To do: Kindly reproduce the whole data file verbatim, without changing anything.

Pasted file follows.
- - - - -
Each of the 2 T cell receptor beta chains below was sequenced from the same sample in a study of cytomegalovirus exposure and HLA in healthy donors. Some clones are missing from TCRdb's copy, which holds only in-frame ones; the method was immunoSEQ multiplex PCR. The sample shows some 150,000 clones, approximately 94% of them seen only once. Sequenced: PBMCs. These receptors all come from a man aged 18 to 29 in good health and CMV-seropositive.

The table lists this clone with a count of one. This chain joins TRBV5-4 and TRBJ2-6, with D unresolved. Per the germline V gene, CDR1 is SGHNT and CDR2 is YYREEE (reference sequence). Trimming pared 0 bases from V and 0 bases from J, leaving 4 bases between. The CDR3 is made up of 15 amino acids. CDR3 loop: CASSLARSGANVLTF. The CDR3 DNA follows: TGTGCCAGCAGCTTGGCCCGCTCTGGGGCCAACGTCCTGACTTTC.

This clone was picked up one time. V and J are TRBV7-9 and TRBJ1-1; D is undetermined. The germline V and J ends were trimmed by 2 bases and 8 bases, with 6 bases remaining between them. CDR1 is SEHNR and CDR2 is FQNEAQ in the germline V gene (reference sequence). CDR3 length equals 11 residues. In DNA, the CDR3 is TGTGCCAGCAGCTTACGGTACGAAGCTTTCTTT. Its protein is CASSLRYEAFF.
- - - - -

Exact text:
Each of the 2 T cell receptor beta chains below was sequenced from the same sample in a study of cytomegalovirus exposure and HLA in healthy donors. Some clones are missing from TCRdb's copy, which holds only in-frame ones; the method was immunoSEQ multiplex PCR. The sample shows some 150,000 clones, approximately 94% of them seen only once. Sequenced: PBMCs. These receptors all come from a man aged 18 to 29 in good health and CMV-seropositive.

The table lists this clone with a count of one. This chain joins TRBV5-4 and TRBJ2-6, with D unresolved. Per the germline V gene, CDR1 is SGHNT and CDR2 is YYREEE (reference sequence). Trimming pared 0 bases from V and 0 bases from J, leaving 4 bases between. The CDR3 is made up of 15 amino acids. CDR3 loop: CASSLARSGANVLTF. The CDR3 DNA follows: TGTGCCAGCAGCTTGGCCCGCTCTGGGGCCAACGTCCTGACTTTC.

This clone was picked up one time. V and J are TRBV7-9 and TRBJ1-1; D is undetermined. The germline V and J ends were trimmed by 2 bases and 8 bases, with 6 bases remaining between them. CDR1 is SEHNR and CDR2 is FQNEAQ in the germline V gene (reference sequence). CDR3 length equals 11 residues. In DNA, the CDR3 is TGTGCCAGCAGCTTACGGTACGAAGCTTTCTTT. Its protein is CASSLRYEAFF.